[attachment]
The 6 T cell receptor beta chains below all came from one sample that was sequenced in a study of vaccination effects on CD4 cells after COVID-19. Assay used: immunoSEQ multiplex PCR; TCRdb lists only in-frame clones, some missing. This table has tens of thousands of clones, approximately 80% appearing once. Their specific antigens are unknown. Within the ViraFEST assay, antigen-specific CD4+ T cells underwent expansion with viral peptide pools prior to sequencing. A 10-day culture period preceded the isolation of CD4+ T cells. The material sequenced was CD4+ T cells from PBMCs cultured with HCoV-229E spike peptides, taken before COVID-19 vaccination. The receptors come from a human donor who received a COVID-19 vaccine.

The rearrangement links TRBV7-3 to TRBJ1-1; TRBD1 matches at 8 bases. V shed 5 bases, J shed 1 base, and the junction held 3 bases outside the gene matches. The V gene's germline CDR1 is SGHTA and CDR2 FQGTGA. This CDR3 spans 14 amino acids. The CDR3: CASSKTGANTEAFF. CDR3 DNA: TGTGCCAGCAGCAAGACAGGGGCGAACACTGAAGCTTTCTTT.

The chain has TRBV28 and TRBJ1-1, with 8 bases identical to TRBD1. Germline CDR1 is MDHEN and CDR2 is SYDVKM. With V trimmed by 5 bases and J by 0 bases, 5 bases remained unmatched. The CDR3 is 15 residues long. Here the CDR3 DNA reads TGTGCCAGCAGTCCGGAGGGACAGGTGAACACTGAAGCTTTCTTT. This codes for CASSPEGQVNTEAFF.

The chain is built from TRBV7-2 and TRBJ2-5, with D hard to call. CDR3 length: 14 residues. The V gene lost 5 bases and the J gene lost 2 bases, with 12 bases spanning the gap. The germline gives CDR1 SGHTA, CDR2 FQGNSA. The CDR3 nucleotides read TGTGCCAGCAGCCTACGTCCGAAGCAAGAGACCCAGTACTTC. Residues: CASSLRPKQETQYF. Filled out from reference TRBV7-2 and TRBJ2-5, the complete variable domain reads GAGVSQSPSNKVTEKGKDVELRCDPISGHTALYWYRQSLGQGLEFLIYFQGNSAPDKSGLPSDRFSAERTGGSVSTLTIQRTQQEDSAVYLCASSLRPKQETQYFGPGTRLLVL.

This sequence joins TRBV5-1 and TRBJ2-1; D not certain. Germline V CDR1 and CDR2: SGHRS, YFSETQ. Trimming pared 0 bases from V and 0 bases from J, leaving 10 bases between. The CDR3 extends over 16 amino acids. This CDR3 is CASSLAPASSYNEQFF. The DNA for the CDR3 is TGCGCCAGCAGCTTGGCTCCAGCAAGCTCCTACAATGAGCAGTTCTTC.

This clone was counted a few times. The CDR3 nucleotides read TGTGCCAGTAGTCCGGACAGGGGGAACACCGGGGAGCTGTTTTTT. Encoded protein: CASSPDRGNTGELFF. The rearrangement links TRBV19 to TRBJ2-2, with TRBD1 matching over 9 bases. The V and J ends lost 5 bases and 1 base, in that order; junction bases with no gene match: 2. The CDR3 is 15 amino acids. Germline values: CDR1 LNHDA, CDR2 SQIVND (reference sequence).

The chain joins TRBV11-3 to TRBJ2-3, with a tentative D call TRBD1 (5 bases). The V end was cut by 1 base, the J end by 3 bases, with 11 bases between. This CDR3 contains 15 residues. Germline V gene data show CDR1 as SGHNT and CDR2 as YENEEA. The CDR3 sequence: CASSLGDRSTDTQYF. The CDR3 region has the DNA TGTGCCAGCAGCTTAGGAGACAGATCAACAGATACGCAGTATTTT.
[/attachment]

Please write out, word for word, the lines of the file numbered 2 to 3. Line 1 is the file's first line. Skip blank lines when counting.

The rearrangement links TRBV7-3 to TRBJ1-1; TRBD1 matches at 8 bases. V shed 5 bases, J shed 1 base, and the junction held 3 bases outside the gene matches. The V gene's germline CDR1 is SGHTA and CDR2 FQGTGA. This CDR3 spans 14 amino acids. The CDR3: CASSKTGANTEAFF. CDR3 DNA: TGTGCCAGCAGCAAGACAGGGGCGAACACTGAAGCTTTCTTT.

The chain has TRBV28 and TRBJ1-1, with 8 bases identical to TRBD1. Germline CDR1 is MDHEN and CDR2 is SYDVKM. With V trimmed by 5 bases and J by 0 bases, 5 bases remained unmatched. The CDR3 is 15 residues long. Here the CDR3 DNA reads TGTGCCAGCAGTCCGGAGGGACAGGTGAACACTGAAGCTTTCTTT. This codes for CASSPEGQVNTEAFF.